Michael Green: Indonesia is in MIKTA, right?
Dino Djalal: MIKTA, yes.
Michael Green: Mexico, Indonesia, Korea, Turkey and Australia. So this middle power identity, is it important for Indonesian foreign policy?
Dino Djalal: It is important because it gives us a sense of placement and role.
Michael Green: But not alliance.
Dino Djalal: Not alliance. No. And even then I think all middle powers have not found a format yet, institutionally speaking. There's no real convergence of interest, the way Western powers’ interests converge. So in that sense Indonesia is still grappling with it, but the instinct now is to go with fellow middle powers whenever there is a global issue to be tackled, which means to go to Korea either bilaterally or in a larger context to Australia, we have very close relations.
Michael Green: But in a sense, Indonesia is not like Mexico or Turkey or Korea because in the immediate neighborhood you live in, you are the big power. Indonesia could be the hegemonic power of Southeast Asia and a lot of people in Washington, Canberra and Tokyo would actually like to see Indonesia have that kind of ambition. Is that also something that's too complicated or do people in Jakarta start thinking in those terms?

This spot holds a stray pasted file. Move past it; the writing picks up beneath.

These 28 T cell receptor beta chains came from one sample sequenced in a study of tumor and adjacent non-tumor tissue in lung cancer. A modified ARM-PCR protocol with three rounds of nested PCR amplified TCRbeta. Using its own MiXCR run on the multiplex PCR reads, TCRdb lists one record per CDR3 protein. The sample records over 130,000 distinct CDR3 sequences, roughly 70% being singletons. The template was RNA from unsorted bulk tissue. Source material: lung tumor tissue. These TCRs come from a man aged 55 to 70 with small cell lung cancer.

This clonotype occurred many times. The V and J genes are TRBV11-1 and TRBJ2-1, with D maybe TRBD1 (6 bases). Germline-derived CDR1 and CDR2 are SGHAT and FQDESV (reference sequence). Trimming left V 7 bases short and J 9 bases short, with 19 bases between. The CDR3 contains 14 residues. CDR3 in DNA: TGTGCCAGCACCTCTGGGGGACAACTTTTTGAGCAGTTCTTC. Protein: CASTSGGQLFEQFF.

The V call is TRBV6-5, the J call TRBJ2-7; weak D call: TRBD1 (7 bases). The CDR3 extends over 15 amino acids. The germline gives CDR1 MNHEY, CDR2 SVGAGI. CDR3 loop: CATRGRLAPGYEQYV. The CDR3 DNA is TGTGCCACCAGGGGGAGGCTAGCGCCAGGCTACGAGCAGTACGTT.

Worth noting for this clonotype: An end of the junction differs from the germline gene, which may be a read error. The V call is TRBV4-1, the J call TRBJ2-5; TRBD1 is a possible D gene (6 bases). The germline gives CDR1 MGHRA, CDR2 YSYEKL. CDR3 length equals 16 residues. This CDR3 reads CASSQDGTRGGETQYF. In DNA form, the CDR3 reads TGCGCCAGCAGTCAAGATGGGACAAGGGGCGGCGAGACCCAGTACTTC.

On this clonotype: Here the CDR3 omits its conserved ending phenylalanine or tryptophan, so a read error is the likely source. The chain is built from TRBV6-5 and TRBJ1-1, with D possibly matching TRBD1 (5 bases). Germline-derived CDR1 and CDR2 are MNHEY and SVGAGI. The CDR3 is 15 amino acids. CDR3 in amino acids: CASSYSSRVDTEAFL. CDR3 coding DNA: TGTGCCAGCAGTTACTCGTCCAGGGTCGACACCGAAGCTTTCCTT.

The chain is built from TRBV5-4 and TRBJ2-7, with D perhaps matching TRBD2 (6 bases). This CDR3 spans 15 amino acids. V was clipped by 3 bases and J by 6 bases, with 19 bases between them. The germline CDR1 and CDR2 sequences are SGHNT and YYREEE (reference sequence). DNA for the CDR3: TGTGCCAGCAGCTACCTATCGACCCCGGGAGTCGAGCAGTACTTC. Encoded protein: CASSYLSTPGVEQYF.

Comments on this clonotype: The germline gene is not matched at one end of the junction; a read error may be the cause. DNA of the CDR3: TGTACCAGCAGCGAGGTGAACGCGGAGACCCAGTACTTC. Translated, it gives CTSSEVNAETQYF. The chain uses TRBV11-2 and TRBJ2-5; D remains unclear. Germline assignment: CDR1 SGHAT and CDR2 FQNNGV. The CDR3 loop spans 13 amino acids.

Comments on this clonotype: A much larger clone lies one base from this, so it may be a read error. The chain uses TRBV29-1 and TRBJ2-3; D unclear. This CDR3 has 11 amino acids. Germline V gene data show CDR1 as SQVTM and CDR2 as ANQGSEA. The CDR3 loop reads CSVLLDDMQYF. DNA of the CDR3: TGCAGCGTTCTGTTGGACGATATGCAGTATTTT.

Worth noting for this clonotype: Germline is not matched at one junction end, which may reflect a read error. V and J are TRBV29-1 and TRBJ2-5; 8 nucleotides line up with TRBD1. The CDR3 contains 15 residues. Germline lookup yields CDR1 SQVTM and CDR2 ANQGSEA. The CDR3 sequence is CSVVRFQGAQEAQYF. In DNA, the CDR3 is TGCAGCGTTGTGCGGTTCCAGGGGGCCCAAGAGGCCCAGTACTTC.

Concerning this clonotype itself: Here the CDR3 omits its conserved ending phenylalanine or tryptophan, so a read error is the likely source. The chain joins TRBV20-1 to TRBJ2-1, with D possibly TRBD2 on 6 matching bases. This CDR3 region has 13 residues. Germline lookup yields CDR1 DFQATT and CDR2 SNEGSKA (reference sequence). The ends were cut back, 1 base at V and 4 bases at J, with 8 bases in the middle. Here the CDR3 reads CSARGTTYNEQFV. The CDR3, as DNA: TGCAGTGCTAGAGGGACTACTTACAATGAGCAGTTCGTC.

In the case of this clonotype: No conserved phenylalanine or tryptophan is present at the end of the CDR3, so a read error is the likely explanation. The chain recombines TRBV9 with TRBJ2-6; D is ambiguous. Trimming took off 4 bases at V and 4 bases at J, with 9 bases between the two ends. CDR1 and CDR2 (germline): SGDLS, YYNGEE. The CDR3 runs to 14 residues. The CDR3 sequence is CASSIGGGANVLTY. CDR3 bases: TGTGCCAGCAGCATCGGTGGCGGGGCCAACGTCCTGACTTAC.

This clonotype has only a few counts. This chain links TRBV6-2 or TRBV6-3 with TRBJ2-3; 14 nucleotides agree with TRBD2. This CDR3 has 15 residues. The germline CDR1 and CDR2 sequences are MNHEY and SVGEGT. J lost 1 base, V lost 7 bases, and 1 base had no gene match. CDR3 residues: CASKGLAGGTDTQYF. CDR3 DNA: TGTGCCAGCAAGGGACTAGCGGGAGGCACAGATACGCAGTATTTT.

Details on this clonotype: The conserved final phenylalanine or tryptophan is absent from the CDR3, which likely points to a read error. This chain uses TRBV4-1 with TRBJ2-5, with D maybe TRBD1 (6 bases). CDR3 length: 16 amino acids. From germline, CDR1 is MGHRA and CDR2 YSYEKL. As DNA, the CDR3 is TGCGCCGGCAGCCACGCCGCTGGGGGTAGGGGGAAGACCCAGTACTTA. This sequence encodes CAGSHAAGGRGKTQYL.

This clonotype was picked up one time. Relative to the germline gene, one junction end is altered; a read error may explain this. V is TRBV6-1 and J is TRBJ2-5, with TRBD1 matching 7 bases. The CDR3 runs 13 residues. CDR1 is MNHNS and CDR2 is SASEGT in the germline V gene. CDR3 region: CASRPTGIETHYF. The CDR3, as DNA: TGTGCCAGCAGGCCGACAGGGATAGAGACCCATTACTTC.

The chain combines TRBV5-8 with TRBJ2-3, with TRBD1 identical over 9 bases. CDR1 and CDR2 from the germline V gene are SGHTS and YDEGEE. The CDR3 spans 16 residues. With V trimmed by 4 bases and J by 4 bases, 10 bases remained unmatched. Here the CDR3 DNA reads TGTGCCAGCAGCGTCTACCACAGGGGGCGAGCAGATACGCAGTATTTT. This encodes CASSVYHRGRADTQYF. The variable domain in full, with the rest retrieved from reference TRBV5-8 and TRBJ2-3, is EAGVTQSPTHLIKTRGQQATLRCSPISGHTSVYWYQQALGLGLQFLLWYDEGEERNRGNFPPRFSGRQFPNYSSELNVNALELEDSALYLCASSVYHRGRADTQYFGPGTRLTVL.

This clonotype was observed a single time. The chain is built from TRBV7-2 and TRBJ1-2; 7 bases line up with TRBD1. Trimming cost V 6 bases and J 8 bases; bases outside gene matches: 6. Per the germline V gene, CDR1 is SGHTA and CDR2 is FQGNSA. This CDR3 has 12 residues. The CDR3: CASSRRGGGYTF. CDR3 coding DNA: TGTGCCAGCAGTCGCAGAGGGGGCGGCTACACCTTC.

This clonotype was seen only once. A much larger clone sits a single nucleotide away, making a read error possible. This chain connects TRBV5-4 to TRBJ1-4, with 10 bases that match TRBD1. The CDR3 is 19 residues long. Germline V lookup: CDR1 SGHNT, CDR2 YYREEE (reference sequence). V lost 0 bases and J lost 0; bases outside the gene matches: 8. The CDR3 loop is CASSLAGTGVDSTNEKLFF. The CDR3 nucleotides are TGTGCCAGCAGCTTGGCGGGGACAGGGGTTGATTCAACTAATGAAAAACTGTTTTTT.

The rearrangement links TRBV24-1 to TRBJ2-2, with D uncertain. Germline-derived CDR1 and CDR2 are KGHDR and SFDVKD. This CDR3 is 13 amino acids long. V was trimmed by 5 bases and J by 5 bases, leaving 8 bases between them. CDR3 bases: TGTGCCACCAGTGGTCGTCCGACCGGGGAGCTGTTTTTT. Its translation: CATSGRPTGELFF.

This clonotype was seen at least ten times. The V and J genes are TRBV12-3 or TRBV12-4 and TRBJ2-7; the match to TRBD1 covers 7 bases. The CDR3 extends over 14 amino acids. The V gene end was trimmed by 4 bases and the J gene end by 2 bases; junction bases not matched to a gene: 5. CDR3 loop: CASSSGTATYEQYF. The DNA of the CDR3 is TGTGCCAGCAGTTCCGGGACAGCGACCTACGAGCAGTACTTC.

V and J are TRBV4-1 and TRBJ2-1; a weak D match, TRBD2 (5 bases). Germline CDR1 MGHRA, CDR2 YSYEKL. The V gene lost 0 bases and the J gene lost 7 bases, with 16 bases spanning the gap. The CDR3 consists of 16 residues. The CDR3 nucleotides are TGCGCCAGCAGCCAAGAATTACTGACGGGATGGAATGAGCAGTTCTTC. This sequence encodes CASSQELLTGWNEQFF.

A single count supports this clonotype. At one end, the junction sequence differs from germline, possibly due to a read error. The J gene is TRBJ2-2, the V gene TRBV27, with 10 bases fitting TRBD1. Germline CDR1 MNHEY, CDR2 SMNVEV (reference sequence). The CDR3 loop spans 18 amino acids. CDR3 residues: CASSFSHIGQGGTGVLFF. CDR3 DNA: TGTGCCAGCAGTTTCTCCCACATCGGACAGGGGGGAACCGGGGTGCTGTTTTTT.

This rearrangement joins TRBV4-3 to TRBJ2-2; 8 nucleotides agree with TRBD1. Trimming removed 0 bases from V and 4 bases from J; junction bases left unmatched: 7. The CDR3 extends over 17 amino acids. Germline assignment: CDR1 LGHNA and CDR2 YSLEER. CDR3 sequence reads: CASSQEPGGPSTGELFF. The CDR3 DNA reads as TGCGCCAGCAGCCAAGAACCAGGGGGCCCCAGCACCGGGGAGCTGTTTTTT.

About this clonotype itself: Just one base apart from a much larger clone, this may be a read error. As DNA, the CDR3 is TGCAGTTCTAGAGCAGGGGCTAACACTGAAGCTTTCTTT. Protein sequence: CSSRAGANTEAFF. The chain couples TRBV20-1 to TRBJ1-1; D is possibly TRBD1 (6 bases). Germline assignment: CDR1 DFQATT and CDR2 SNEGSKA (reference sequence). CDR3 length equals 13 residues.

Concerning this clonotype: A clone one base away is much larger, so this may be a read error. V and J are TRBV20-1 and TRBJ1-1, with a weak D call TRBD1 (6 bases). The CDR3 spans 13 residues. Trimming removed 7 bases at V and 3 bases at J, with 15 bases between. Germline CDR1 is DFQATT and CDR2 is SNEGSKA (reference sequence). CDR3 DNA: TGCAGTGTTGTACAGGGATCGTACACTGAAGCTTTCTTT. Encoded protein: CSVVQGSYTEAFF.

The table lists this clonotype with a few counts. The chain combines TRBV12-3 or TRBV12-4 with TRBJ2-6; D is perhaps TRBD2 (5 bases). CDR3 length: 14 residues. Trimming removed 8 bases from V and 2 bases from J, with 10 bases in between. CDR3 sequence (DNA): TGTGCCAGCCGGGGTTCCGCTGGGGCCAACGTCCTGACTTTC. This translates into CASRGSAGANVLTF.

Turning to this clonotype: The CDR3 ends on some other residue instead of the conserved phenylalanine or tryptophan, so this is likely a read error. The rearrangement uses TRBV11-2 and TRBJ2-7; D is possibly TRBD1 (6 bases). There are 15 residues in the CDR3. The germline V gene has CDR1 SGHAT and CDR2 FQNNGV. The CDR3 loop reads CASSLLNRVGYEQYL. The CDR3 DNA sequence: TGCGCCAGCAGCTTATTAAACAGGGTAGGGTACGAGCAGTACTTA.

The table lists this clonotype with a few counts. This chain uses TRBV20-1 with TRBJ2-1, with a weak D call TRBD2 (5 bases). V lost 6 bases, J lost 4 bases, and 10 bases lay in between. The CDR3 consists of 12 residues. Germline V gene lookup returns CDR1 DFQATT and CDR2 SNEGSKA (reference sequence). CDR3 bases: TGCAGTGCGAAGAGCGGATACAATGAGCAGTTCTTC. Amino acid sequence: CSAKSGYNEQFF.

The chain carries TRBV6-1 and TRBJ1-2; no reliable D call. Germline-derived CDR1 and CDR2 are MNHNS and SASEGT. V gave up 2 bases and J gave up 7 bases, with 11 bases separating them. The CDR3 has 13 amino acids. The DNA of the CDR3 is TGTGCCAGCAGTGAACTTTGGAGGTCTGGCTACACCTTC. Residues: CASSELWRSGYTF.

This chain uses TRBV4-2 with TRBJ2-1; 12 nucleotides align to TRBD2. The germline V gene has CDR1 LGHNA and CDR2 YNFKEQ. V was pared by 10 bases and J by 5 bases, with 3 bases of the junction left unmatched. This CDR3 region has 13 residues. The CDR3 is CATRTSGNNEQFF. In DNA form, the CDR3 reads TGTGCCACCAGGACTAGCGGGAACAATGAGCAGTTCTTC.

Dino Djalal: Well, there are two instincts at work when it comes to Southeast Asia. The first instinct is to lead Southeast Asia because we always say we're the largest country there, largest population, largest area and largest economy and so on. But at the same time, we know if we lead Southeast Asia too much out in the front, then that will be problematic, so this is why we always say the concept of equality is critical to our leadership in region, which means we may be much bigger than Singapore or Timor-Leste but when we talk to them, we are as equal with Brunei and so on. And that has been a principle that was upheld by Suharto, and this is, I remember reading Lee Kuan Yew’s memoir, and he stated that this was his main strategic ambition when dealing with Suharto, securing dispensable or notion of equality between Indonesia and Singapore. So that's what we wanted to do, what we want to lead, but also we want humbly to be the equal of all Southeast Asian nations.